The positive that came out of that experience was that I was able to get reacquainted with the stories and poems inside. There’s something about laying out a galley and designing how the words appear on the page that’s very tactile, almost like you can feel the work taking shape. And it reinforced why I enjoyed one of my favorite pieces in the issue, “Gen-Mods,” by Brian Pals. When I tell people about Midwestern Gothic, one of my usual lines is that we’re more than corn and cows. Well, this story is all about corn. Specifically, a group of men rogueing corn for Monsanto. That’s probably why I liked it so much, that it took the stereotypes about the Midwest and corn and showed how tradition has evolved into modern reality.

Even though big farming has evolved into numbers and chemicals, there are still men walking the fields, tending to the crops in very different ways than years ago. And the dynamics of this manual labor, overseer and worker, take on a different tone. It’s a nuanced piece takes place in the midst of a prominent debate (GMOs, Bee Extinction, etc.) without an agenda. In other words, it reflects life in the Midwest, good, bad, and ugly. Which is exactly what we’re looking for. Here’s an excerpt:

It’s possible, walking corn, to sweat yourself dirty and all the way back around to clean again. Everything flushes out, and by the end of a hundred-degree day in the field, that wet wash sliding out of your hatband doesn’t even have the taste of salt to it anymore. Pure water.

You could maybe go a day without showering, but what Honzo never seemed to get was you had to change clothes. One season he wore the same T-shirt¬, 1998 Stanley Cup, Detroit Red Wings, for a solid week of work. I doubt he really smelled much worse after than he did before, though. Honzo was just naturally ripe. Maybe he had more in his system to sweat out than the rest of us.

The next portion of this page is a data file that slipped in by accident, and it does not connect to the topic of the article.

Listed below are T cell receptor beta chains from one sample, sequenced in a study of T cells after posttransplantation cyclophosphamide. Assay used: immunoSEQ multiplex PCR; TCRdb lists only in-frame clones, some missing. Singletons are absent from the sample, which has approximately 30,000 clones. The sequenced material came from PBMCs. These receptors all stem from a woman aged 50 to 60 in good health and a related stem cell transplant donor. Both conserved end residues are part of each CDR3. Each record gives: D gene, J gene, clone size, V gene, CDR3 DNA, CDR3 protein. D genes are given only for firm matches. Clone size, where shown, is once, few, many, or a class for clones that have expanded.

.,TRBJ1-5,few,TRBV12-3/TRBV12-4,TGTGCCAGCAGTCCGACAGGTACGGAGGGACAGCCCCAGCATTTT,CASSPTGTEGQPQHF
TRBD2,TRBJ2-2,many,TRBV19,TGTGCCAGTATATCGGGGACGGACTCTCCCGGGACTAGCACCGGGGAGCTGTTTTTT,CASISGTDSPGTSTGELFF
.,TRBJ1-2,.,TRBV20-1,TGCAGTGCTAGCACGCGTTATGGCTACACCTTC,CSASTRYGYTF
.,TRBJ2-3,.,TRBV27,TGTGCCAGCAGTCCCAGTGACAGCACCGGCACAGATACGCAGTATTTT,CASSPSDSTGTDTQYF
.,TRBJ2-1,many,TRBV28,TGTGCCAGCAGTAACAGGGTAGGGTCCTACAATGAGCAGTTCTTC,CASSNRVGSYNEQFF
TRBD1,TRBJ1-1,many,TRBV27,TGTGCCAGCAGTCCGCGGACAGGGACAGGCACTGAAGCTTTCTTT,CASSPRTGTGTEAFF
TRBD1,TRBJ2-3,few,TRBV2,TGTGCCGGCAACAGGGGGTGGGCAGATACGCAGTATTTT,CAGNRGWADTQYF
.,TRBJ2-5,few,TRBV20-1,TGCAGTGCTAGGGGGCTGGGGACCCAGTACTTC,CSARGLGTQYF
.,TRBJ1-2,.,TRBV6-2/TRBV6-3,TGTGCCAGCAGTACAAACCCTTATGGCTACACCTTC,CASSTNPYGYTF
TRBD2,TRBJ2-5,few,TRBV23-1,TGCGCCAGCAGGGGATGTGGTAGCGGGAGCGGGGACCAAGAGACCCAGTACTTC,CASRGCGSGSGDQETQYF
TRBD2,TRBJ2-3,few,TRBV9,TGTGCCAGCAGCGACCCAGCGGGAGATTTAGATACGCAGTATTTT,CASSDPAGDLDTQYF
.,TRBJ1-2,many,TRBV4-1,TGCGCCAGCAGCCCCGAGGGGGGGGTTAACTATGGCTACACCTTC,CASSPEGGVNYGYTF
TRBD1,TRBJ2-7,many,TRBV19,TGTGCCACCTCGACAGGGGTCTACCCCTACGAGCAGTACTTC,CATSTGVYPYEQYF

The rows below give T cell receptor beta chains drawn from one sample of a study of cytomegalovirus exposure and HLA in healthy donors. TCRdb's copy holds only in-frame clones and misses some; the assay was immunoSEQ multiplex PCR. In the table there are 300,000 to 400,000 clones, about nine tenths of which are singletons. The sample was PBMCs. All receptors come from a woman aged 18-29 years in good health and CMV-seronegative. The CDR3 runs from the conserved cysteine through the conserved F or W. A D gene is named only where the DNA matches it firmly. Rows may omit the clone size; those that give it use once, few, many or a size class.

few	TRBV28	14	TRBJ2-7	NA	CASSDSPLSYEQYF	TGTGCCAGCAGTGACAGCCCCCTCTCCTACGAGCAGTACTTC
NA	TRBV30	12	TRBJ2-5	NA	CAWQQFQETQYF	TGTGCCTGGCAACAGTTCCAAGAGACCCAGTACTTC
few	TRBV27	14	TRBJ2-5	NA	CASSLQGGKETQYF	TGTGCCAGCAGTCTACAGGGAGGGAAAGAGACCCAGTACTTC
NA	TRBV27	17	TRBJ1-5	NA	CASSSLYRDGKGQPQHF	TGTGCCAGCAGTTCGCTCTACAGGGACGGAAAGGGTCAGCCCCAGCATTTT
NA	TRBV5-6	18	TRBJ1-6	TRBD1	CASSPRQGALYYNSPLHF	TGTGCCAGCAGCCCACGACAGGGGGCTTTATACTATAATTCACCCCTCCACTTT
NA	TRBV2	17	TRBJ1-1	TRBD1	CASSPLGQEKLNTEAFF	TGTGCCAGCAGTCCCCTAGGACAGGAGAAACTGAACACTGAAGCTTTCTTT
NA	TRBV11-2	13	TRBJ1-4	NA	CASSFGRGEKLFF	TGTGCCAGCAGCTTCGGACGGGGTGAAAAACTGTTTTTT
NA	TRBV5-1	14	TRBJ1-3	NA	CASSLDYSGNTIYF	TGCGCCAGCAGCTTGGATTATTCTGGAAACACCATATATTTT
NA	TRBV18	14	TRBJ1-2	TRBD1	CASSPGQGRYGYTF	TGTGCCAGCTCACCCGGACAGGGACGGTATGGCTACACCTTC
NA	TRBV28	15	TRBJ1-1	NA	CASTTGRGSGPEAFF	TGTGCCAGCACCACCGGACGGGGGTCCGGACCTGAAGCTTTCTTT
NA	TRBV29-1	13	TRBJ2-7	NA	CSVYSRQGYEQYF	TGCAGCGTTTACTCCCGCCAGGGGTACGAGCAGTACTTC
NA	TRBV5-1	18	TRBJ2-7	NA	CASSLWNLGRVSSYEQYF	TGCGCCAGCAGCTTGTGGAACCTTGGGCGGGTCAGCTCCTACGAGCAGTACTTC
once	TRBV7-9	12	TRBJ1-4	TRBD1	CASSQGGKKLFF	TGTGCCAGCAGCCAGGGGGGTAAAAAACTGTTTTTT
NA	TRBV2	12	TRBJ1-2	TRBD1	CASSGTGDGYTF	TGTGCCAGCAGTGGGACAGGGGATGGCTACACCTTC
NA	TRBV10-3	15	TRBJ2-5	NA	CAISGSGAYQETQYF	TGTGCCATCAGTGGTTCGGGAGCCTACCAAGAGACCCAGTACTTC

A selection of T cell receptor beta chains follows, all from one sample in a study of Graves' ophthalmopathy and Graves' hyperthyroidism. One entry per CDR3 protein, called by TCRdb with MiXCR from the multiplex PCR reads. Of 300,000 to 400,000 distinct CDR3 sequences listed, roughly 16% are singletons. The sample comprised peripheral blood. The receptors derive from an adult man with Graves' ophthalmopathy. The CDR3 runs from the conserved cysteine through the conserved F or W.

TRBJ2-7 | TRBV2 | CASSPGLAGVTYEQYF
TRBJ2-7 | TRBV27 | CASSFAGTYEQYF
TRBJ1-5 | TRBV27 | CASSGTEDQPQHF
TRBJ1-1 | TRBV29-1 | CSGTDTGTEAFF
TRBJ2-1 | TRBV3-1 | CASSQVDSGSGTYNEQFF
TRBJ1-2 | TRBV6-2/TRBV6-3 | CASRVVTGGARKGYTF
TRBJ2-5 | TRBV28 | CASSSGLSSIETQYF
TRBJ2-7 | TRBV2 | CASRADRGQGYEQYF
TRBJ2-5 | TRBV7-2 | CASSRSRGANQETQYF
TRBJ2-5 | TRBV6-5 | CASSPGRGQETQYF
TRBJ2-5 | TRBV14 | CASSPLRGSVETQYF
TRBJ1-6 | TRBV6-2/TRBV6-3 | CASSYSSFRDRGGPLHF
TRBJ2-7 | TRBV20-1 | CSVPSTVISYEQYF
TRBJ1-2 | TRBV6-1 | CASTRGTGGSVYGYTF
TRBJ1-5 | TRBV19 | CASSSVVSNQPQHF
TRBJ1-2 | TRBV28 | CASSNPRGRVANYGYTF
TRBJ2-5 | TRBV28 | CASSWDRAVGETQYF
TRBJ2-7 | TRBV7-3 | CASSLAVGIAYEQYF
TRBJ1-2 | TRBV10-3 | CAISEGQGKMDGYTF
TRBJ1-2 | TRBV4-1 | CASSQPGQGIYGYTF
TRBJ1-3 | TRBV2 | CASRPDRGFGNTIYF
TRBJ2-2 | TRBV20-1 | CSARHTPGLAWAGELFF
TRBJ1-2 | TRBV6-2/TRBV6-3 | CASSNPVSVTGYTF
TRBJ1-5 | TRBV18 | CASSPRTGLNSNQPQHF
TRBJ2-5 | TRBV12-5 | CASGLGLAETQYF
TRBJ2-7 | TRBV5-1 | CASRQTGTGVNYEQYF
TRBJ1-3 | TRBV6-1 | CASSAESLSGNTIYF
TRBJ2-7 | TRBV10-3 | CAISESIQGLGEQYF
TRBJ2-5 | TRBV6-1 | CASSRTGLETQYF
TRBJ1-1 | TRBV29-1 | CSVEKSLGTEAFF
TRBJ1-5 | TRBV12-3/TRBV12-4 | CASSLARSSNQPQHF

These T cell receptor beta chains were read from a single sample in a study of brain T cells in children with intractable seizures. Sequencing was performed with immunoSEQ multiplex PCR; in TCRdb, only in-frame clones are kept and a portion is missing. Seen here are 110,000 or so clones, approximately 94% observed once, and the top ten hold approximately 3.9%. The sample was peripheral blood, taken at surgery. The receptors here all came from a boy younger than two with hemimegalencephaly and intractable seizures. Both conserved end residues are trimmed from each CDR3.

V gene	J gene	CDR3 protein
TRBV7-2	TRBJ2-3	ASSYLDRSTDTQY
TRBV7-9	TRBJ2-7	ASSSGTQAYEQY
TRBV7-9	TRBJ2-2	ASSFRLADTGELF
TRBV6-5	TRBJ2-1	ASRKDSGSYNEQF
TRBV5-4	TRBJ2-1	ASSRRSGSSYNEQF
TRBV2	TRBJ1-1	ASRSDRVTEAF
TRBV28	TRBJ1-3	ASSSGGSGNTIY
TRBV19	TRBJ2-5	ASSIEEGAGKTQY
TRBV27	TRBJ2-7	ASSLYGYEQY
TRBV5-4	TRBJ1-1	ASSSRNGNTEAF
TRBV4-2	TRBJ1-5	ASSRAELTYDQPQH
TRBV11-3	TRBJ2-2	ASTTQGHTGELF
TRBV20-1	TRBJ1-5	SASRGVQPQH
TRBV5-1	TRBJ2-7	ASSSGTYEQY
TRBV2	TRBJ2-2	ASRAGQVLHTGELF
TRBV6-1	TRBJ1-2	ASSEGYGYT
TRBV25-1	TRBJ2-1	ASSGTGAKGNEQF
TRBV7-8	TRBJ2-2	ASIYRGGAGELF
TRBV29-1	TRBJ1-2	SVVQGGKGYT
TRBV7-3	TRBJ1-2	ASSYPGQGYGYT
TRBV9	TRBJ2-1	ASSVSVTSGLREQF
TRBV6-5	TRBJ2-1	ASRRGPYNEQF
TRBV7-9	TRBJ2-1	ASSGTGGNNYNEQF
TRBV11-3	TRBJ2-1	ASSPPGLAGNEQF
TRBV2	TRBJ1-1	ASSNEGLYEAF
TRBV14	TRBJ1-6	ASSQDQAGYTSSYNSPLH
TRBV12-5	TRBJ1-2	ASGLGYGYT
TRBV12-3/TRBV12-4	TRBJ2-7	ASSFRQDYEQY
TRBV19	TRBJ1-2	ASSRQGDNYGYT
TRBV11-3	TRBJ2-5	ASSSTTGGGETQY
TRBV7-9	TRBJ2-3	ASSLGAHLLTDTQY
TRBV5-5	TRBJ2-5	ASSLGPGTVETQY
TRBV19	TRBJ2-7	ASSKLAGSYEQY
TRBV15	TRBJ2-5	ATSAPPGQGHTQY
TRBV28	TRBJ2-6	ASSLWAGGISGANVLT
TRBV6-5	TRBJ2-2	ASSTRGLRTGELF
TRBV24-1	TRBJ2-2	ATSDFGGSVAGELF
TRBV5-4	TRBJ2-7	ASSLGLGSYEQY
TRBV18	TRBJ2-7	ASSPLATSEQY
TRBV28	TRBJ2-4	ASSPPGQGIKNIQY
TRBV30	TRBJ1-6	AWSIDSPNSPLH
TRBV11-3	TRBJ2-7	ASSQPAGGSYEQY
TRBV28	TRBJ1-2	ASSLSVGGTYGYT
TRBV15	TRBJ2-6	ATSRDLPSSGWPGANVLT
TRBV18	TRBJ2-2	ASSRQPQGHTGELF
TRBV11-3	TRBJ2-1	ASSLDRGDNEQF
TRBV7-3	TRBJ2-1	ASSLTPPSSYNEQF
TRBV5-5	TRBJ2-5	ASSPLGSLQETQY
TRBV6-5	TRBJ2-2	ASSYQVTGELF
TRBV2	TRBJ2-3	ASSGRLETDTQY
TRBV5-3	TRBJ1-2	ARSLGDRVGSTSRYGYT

Whatever Honzo’s aroma was, his phone call meant money. Not easy money, or even especially big money for what you had to do to get it, but roguing cornfields for a couple, three weeks of a summer could help pay down a lot of debt. For me, it was legal fees.

Honzo would contract acres from one of the seed companies—Pioneer, Monsanto,
AgriGold—and call the crew together. Me and Dennis, maybe another guy or two. We’d walk the fields, miles back and forth, with spades sharpened up to chop rogues or volunteers, types of corn that deviated. It’s primitive work of the hand and foot, a job that usually gets started around mid-July, the hottest slice of summer. The last time I worked with Honzo, though, it got hot in May, even hotter over a rainless June, and the call came a good two weeks early.

“Ready to rogue corn, Shcotty?” Missing teeth up front, Honzo had to kind of side-lisp any word with a hissing sound in it. He had a growl in his voice, too, like a dopey cartoon dog who cursed a lot. “Monsanto’s got acres, and they need that shit walked like now. $16 corn, some of it.”

The pay was by the acre, scaled to how hard the work was. A $16-per-acre field meant tough walking and a big-enough check, if you could work long hours with a small crew.

Buy a copy of Midwestern Gothic: Summer 2015 – Issue 18 for the rest of the story, and many others inspired by the Midwest.